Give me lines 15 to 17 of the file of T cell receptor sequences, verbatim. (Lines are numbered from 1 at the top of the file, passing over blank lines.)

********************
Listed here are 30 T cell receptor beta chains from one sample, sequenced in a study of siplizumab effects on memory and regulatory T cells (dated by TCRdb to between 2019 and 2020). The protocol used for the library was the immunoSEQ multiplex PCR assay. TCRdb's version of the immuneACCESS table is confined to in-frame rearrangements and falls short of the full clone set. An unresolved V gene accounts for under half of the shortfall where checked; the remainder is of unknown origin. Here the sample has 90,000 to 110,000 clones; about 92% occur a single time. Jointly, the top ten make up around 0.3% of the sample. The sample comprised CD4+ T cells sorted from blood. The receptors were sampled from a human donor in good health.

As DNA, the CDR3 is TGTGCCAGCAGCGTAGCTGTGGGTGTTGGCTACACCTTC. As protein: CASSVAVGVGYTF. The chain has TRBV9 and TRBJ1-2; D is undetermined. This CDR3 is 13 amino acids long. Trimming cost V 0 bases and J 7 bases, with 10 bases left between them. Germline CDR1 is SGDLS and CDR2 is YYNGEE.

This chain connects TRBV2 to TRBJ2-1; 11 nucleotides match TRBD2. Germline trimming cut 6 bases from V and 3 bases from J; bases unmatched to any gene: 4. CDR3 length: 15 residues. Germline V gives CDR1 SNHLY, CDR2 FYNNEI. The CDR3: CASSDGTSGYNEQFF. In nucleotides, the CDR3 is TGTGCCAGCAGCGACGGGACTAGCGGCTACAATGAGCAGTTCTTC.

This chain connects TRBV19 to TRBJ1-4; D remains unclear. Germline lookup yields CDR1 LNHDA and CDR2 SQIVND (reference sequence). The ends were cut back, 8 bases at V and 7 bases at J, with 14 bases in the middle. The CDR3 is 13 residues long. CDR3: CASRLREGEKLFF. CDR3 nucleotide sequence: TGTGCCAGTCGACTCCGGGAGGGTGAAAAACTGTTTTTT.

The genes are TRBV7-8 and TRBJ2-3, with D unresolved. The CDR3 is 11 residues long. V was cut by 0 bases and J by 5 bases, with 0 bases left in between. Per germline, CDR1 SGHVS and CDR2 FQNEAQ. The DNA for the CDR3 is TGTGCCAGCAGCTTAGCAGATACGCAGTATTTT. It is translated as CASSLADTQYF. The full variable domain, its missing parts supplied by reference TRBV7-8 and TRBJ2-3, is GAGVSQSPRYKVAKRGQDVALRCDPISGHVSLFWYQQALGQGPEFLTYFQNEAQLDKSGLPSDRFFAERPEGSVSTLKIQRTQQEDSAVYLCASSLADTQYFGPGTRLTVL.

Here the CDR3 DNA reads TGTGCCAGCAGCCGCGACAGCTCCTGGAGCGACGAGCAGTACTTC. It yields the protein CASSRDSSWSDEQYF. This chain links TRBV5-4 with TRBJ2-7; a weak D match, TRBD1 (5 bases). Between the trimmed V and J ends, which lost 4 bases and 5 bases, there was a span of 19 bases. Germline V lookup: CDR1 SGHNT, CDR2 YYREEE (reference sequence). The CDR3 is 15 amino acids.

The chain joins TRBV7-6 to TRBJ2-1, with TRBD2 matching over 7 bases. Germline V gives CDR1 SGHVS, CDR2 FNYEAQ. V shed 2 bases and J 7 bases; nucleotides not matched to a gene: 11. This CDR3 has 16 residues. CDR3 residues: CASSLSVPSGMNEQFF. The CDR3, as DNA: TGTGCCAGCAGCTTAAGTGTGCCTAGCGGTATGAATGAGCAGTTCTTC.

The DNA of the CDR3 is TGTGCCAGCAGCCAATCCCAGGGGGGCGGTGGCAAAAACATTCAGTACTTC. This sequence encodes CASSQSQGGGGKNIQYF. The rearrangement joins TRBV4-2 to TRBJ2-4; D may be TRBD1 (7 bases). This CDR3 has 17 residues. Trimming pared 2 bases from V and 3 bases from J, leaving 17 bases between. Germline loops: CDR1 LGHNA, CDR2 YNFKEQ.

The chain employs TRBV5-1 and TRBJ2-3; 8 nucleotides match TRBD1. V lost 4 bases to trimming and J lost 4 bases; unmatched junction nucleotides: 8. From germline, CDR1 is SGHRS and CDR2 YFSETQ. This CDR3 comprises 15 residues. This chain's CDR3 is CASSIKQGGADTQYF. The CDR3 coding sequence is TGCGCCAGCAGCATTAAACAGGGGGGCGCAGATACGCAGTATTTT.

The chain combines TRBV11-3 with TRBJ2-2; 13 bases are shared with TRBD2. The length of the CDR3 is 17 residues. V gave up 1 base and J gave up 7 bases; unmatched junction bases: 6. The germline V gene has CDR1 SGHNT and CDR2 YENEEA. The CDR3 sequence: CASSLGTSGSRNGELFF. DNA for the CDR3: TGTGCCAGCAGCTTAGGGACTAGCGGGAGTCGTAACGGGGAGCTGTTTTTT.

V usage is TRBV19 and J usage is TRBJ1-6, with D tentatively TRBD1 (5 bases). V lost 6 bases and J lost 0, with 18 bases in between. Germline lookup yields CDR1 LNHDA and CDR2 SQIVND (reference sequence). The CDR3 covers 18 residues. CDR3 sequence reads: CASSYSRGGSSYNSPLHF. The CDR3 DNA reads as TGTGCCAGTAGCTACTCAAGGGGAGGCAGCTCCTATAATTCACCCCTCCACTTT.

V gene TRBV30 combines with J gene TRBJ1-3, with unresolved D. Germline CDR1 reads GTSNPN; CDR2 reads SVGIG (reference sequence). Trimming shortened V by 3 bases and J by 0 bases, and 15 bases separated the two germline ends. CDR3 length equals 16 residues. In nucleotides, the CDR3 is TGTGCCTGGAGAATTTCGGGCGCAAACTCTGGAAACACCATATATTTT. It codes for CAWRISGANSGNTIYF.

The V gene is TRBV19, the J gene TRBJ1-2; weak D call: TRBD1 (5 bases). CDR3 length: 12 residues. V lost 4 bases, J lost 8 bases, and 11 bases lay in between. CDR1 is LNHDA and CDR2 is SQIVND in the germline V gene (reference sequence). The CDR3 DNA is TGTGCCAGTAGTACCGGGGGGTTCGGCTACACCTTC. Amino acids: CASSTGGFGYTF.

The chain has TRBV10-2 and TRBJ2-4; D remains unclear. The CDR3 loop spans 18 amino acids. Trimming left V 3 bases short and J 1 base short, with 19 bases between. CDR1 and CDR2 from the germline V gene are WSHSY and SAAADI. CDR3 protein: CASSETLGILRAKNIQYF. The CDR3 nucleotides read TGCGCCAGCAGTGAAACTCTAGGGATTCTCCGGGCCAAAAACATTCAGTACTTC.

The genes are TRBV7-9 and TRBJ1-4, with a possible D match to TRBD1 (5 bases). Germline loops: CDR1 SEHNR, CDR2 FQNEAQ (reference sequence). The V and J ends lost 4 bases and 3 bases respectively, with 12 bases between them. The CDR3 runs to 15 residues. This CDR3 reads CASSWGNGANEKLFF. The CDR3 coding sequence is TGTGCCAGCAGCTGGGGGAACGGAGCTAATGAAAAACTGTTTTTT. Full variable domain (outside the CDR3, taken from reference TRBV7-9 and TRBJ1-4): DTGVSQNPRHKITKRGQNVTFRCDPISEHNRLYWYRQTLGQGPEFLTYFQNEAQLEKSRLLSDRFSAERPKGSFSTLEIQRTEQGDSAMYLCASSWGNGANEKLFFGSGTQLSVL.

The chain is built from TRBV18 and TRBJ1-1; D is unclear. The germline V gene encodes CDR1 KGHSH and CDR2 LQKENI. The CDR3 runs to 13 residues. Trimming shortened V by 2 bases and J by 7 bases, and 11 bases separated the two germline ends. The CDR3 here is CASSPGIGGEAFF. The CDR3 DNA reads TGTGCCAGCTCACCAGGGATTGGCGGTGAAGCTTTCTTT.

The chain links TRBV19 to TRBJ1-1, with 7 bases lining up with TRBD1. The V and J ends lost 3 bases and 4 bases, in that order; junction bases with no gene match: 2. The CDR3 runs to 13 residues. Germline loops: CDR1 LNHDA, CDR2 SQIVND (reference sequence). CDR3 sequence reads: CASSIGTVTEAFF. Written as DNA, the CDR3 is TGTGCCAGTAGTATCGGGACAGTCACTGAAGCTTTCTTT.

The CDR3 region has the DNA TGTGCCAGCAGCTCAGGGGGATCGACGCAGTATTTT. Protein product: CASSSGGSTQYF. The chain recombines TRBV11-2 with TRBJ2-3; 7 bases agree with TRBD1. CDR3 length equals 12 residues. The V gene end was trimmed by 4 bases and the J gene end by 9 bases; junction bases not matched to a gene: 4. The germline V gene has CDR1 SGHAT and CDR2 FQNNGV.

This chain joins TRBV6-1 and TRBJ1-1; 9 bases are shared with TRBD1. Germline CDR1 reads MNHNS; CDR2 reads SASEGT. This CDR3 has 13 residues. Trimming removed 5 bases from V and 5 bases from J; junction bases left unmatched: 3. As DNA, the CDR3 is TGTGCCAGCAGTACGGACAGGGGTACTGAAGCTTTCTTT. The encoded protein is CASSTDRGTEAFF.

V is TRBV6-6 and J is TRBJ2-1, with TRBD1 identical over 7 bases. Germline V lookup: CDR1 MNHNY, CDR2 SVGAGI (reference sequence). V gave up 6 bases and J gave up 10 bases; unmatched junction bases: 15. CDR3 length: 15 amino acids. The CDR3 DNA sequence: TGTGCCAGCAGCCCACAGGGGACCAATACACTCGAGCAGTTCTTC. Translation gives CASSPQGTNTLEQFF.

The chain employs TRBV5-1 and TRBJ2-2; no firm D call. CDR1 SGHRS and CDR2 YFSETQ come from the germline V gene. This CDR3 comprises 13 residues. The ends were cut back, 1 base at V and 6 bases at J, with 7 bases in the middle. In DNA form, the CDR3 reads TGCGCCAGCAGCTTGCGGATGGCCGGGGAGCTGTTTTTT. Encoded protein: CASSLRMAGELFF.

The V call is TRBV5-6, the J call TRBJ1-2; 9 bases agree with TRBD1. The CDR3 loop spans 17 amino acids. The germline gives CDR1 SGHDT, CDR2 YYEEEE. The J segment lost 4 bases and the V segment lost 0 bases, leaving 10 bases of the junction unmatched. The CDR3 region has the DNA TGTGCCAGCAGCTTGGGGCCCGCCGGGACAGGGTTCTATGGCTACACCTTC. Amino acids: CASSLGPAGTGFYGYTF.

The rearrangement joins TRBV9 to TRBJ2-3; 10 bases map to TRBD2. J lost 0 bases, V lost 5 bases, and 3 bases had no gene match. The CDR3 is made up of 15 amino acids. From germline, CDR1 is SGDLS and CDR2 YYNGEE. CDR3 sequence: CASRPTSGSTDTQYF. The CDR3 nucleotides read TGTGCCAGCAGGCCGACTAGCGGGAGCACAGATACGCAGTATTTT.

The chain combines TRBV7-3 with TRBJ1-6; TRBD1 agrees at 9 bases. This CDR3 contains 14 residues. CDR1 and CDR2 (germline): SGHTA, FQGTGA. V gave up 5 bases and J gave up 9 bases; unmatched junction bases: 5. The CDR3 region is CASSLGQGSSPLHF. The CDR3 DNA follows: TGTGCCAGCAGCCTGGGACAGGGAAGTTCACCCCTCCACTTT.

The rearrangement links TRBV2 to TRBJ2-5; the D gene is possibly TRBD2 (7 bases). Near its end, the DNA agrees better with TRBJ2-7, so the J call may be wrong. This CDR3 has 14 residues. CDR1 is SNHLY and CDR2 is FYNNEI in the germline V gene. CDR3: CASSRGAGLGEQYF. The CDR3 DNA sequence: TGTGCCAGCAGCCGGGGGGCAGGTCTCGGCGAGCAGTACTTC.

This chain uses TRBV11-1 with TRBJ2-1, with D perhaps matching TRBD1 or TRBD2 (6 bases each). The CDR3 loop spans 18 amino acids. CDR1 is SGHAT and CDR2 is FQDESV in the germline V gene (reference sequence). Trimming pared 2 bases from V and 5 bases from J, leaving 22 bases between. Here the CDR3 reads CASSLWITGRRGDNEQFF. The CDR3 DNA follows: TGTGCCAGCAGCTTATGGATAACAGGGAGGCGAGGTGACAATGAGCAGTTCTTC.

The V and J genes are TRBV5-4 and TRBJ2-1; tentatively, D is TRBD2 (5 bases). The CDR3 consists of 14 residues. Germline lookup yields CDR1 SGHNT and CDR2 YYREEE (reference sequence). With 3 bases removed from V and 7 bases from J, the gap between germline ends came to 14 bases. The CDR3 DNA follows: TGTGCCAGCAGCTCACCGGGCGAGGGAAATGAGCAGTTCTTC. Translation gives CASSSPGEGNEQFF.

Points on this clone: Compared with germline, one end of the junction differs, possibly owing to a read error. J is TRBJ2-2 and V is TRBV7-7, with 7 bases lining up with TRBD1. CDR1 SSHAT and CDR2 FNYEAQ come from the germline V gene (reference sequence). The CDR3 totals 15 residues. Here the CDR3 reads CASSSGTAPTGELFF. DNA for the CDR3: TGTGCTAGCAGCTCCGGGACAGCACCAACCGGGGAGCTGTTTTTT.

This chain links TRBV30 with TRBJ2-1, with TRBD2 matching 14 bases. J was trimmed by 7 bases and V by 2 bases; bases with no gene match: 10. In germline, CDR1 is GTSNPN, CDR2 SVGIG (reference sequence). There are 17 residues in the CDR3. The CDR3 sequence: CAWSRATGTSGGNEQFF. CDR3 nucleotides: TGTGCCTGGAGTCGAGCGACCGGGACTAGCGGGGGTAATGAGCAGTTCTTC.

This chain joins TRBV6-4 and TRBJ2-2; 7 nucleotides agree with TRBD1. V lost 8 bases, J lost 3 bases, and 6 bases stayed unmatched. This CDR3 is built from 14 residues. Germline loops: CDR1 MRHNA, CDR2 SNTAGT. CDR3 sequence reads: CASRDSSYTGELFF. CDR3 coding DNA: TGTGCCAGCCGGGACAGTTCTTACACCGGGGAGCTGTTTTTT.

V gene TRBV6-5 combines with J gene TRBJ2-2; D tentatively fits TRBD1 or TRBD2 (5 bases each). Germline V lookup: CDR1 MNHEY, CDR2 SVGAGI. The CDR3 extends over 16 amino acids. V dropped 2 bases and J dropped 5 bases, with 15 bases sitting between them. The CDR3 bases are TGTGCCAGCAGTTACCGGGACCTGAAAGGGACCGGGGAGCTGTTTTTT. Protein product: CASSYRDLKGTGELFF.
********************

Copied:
The genes are TRBV7-9 and TRBJ1-4, with a possible D match to TRBD1 (5 bases). Germline loops: CDR1 SEHNR, CDR2 FQNEAQ (reference sequence). The V and J ends lost 4 bases and 3 bases respectively, with 12 bases between them. The CDR3 runs to 15 residues. This CDR3 reads CASSWGNGANEKLFF. The CDR3 coding sequence is TGTGCCAGCAGCTGGGGGAACGGAGCTAATGAAAAACTGTTTTTT. Full variable domain (outside the CDR3, taken from reference TRBV7-9 and TRBJ1-4): DTGVSQNPRHKITKRGQNVTFRCDPISEHNRLYWYRQTLGQGPEFLTYFQNEAQLEKSRLLSDRFSAERPKGSFSTLEIQRTEQGDSAMYLCASSWGNGANEKLFFGSGTQLSVL.

The chain is built from TRBV18 and TRBJ1-1; D is unclear. The germline V gene encodes CDR1 KGHSH and CDR2 LQKENI. The CDR3 runs to 13 residues. Trimming shortened V by 2 bases and J by 7 bases, and 11 bases separated the two germline ends. The CDR3 here is CASSPGIGGEAFF. The CDR3 DNA reads TGTGCCAGCTCACCAGGGATTGGCGGTGAAGCTTTCTTT.

The chain links TRBV19 to TRBJ1-1, with 7 bases lining up with TRBD1. The V and J ends lost 3 bases and 4 bases, in that order; junction bases with no gene match: 2. The CDR3 runs to 13 residues. Germline loops: CDR1 LNHDA, CDR2 SQIVND (reference sequence). CDR3 sequence reads: CASSIGTVTEAFF. Written as DNA, the CDR3 is TGTGCCAGTAGTATCGGGACAGTCACTGAAGCTTTCTTT.